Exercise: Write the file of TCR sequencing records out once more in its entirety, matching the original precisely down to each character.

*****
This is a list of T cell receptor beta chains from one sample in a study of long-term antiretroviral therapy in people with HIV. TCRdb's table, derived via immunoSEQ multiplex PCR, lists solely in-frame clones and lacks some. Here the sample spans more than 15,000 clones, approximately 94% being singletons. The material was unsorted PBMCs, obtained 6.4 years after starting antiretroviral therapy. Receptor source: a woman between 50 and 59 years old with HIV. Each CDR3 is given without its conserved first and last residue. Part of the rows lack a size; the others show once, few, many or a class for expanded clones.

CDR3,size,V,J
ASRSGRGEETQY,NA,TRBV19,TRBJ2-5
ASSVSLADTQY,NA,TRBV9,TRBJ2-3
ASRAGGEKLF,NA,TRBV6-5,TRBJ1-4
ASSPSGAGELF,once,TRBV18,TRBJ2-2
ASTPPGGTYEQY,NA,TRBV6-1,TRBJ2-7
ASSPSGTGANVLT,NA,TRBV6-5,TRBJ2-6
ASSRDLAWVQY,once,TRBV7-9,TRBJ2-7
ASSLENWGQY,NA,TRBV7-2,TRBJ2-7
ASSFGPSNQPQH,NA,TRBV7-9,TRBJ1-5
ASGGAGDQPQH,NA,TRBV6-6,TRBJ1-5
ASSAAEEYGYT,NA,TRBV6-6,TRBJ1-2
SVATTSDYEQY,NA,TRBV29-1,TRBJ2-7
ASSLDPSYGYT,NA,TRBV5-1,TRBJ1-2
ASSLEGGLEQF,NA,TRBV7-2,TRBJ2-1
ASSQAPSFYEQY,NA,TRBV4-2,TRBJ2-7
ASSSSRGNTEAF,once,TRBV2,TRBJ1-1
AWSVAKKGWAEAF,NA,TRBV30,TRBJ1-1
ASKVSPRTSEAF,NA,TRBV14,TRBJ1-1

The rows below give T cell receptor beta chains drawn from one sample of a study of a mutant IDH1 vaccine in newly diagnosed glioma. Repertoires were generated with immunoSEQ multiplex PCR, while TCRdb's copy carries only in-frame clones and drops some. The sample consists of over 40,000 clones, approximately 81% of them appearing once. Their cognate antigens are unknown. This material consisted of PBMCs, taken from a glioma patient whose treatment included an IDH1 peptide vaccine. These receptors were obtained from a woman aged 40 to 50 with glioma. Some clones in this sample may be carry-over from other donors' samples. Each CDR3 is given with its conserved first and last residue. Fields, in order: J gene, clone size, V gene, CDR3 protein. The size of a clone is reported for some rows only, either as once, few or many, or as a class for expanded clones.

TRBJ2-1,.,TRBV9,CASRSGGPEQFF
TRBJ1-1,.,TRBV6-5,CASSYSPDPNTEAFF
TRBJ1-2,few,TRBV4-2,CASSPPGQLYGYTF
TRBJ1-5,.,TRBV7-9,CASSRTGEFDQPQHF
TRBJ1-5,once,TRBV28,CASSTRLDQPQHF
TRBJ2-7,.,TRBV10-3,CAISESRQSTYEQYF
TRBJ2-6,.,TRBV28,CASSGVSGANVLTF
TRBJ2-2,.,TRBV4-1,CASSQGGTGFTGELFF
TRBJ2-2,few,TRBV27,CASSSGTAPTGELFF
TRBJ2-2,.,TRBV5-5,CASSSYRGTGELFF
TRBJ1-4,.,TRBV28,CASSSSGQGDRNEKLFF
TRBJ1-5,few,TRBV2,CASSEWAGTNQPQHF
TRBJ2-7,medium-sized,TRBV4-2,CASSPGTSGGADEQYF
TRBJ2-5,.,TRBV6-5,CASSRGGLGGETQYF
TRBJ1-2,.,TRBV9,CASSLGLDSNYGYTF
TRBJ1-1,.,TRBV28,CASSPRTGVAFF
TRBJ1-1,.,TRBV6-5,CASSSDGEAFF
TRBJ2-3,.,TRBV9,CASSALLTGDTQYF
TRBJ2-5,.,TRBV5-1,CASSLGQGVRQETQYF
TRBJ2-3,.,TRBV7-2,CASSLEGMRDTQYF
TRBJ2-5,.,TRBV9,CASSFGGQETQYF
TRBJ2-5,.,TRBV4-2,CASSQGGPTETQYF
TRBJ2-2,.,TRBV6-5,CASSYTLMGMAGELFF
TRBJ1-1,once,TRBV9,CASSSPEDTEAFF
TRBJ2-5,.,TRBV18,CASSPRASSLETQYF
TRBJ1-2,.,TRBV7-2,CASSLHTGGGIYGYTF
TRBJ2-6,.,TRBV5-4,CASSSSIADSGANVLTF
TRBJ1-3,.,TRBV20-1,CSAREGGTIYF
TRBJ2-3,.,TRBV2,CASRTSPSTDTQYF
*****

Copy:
This is a list of T cell receptor beta chains from one sample in a study of long-term antiretroviral therapy in people with HIV. TCRdb's table, derived via immunoSEQ multiplex PCR, lists solely in-frame clones and lacks some. Here the sample spans more than 15,000 clones, approximately 94% being singletons. The material was unsorted PBMCs, obtained 6.4 years after starting antiretroviral therapy. Receptor source: a woman between 50 and 59 years old with HIV. Each CDR3 is given without its conserved first and last residue. Part of the rows lack a size; the others show once, few, many or a class for expanded clones.

CDR3,size,V,J
ASRSGRGEETQY,NA,TRBV19,TRBJ2-5
ASSVSLADTQY,NA,TRBV9,TRBJ2-3
ASRAGGEKLF,NA,TRBV6-5,TRBJ1-4
ASSPSGAGELF,once,TRBV18,TRBJ2-2
ASTPPGGTYEQY,NA,TRBV6-1,TRBJ2-7
ASSPSGTGANVLT,NA,TRBV6-5,TRBJ2-6
ASSRDLAWVQY,once,TRBV7-9,TRBJ2-7
ASSLENWGQY,NA,TRBV7-2,TRBJ2-7
ASSFGPSNQPQH,NA,TRBV7-9,TRBJ1-5
ASGGAGDQPQH,NA,TRBV6-6,TRBJ1-5
ASSAAEEYGYT,NA,TRBV6-6,TRBJ1-2
SVATTSDYEQY,NA,TRBV29-1,TRBJ2-7
ASSLDPSYGYT,NA,TRBV5-1,TRBJ1-2
ASSLEGGLEQF,NA,TRBV7-2,TRBJ2-1
ASSQAPSFYEQY,NA,TRBV4-2,TRBJ2-7
ASSSSRGNTEAF,once,TRBV2,TRBJ1-1
AWSVAKKGWAEAF,NA,TRBV30,TRBJ1-1
ASKVSPRTSEAF,NA,TRBV14,TRBJ1-1

The rows below give T cell receptor beta chains drawn from one sample of a study of a mutant IDH1 vaccine in newly diagnosed glioma. Repertoires were generated with immunoSEQ multiplex PCR, while TCRdb's copy carries only in-frame clones and drops some. The sample consists of over 40,000 clones, approximately 81% of them appearing once. Their cognate antigens are unknown. This material consisted of PBMCs, taken from a glioma patient whose treatment included an IDH1 peptide vaccine. These receptors were obtained from a woman aged 40 to 50 with glioma. Some clones in this sample may be carry-over from other donors' samples. Each CDR3 is given with its conserved first and last residue. Fields, in order: J gene, clone size, V gene, CDR3 protein. The size of a clone is reported for some rows only, either as once, few or many, or as a class for expanded clones.

TRBJ2-1,.,TRBV9,CASRSGGPEQFF
TRBJ1-1,.,TRBV6-5,CASSYSPDPNTEAFF
TRBJ1-2,few,TRBV4-2,CASSPPGQLYGYTF
TRBJ1-5,.,TRBV7-9,CASSRTGEFDQPQHF
TRBJ1-5,once,TRBV28,CASSTRLDQPQHF
TRBJ2-7,.,TRBV10-3,CAISESRQSTYEQYF
TRBJ2-6,.,TRBV28,CASSGVSGANVLTF
TRBJ2-2,.,TRBV4-1,CASSQGGTGFTGELFF
TRBJ2-2,few,TRBV27,CASSSGTAPTGELFF
TRBJ2-2,.,TRBV5-5,CASSSYRGTGELFF
TRBJ1-4,.,TRBV28,CASSSSGQGDRNEKLFF
TRBJ1-5,few,TRBV2,CASSEWAGTNQPQHF
TRBJ2-7,medium-sized,TRBV4-2,CASSPGTSGGADEQYF
TRBJ2-5,.,TRBV6-5,CASSRGGLGGETQYF
TRBJ1-2,.,TRBV9,CASSLGLDSNYGYTF
TRBJ1-1,.,TRBV28,CASSPRTGVAFF
TRBJ1-1,.,TRBV6-5,CASSSDGEAFF
TRBJ2-3,.,TRBV9,CASSALLTGDTQYF
TRBJ2-5,.,TRBV5-1,CASSLGQGVRQETQYF
TRBJ2-3,.,TRBV7-2,CASSLEGMRDTQYF
TRBJ2-5,.,TRBV9,CASSFGGQETQYF
TRBJ2-5,.,TRBV4-2,CASSQGGPTETQYF
TRBJ2-2,.,TRBV6-5,CASSYTLMGMAGELFF
TRBJ1-1,once,TRBV9,CASSSPEDTEAFF
TRBJ2-5,.,TRBV18,CASSPRASSLETQYF
TRBJ1-2,.,TRBV7-2,CASSLHTGGGIYGYTF
TRBJ2-6,.,TRBV5-4,CASSSSIADSGANVLTF
TRBJ1-3,.,TRBV20-1,CSAREGGTIYF
TRBJ2-3,.,TRBV2,CASRTSPSTDTQYF